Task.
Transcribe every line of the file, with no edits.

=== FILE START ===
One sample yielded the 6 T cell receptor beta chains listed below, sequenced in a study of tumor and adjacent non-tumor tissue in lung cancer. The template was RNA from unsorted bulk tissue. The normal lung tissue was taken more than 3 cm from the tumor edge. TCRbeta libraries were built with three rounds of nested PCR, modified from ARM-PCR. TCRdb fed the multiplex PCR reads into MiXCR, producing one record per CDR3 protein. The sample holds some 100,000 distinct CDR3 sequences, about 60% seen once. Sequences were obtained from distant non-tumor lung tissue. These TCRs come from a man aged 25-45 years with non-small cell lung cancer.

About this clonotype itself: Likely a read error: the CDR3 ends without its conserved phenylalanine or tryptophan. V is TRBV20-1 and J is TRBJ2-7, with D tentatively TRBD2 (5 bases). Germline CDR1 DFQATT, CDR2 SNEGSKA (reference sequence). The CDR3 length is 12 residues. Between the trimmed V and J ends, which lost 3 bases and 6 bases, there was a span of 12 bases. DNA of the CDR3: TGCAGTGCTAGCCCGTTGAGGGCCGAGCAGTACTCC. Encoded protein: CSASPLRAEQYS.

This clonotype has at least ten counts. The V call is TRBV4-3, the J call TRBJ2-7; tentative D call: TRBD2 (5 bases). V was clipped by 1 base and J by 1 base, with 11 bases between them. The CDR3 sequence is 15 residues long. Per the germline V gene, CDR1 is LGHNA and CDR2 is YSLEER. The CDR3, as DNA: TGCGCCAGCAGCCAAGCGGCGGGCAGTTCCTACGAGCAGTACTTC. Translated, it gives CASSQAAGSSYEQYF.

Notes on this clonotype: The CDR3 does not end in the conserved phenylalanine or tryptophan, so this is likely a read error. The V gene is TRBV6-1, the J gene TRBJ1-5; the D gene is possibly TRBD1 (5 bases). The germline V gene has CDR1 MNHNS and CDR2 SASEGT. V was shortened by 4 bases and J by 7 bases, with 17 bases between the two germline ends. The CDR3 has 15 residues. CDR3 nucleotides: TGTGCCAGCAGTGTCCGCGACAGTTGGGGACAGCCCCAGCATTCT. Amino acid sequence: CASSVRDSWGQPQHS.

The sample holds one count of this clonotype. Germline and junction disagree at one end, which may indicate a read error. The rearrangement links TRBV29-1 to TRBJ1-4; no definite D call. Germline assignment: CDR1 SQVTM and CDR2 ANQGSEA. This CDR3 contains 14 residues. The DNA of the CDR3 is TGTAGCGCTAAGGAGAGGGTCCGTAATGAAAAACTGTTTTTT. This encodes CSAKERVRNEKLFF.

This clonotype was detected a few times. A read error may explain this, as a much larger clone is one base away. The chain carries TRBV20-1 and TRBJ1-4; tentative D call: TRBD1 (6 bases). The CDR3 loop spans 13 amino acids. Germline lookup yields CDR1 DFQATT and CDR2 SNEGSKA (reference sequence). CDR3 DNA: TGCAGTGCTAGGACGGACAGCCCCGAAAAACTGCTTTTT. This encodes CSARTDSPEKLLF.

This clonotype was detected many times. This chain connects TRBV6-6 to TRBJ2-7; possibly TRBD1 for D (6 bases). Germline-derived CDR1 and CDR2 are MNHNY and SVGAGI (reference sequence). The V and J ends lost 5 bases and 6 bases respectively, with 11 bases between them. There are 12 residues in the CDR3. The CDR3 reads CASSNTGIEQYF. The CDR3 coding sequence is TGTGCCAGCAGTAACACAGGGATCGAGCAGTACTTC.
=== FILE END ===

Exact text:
One sample yielded the 6 T cell receptor beta chains listed below, sequenced in a study of tumor and adjacent non-tumor tissue in lung cancer. The template was RNA from unsorted bulk tissue. The normal lung tissue was taken more than 3 cm from the tumor edge. TCRbeta libraries were built with three rounds of nested PCR, modified from ARM-PCR. TCRdb fed the multiplex PCR reads into MiXCR, producing one record per CDR3 protein. The sample holds some 100,000 distinct CDR3 sequences, about 60% seen once. Sequences were obtained from distant non-tumor lung tissue. These TCRs come from a man aged 25-45 years with non-small cell lung cancer.

About this clonotype itself: Likely a read error: the CDR3 ends without its conserved phenylalanine or tryptophan. V is TRBV20-1 and J is TRBJ2-7, with D tentatively TRBD2 (5 bases). Germline CDR1 DFQATT, CDR2 SNEGSKA (reference sequence). The CDR3 length is 12 residues. Between the trimmed V and J ends, which lost 3 bases and 6 bases, there was a span of 12 bases. DNA of the CDR3: TGCAGTGCTAGCCCGTTGAGGGCCGAGCAGTACTCC. Encoded protein: CSASPLRAEQYS.

This clonotype has at least ten counts. The V call is TRBV4-3, the J call TRBJ2-7; tentative D call: TRBD2 (5 bases). V was clipped by 1 base and J by 1 base, with 11 bases between them. The CDR3 sequence is 15 residues long. Per the germline V gene, CDR1 is LGHNA and CDR2 is YSLEER. The CDR3, as DNA: TGCGCCAGCAGCCAAGCGGCGGGCAGTTCCTACGAGCAGTACTTC. Translated, it gives CASSQAAGSSYEQYF.

Notes on this clonotype: The CDR3 does not end in the conserved phenylalanine or tryptophan, so this is likely a read error. The V gene is TRBV6-1, the J gene TRBJ1-5; the D gene is possibly TRBD1 (5 bases). The germline V gene has CDR1 MNHNS and CDR2 SASEGT. V was shortened by 4 bases and J by 7 bases, with 17 bases between the two germline ends. The CDR3 has 15 residues. CDR3 nucleotides: TGTGCCAGCAGTGTCCGCGACAGTTGGGGACAGCCCCAGCATTCT. Amino acid sequence: CASSVRDSWGQPQHS.

The sample holds one count of this clonotype. Germline and junction disagree at one end, which may indicate a read error. The rearrangement links TRBV29-1 to TRBJ1-4; no definite D call. Germline assignment: CDR1 SQVTM and CDR2 ANQGSEA. This CDR3 contains 14 residues. The DNA of the CDR3 is TGTAGCGCTAAGGAGAGGGTCCGTAATGAAAAACTGTTTTTT. This encodes CSAKERVRNEKLFF.

This clonotype was detected a few times. A read error may explain this, as a much larger clone is one base away. The chain carries TRBV20-1 and TRBJ1-4; tentative D call: TRBD1 (6 bases). The CDR3 loop spans 13 amino acids. Germline lookup yields CDR1 DFQATT and CDR2 SNEGSKA (reference sequence). CDR3 DNA: TGCAGTGCTAGGACGGACAGCCCCGAAAAACTGCTTTTT. This encodes CSARTDSPEKLLF.

This clonotype was detected many times. This chain connects TRBV6-6 to TRBJ2-7; possibly TRBD1 for D (6 bases). Germline-derived CDR1 and CDR2 are MNHNY and SVGAGI (reference sequence). The V and J ends lost 5 bases and 6 bases respectively, with 11 bases between them. There are 12 residues in the CDR3. The CDR3 reads CASSNTGIEQYF. The CDR3 coding sequence is TGTGCCAGCAGTAACACAGGGATCGAGCAGTACTTC.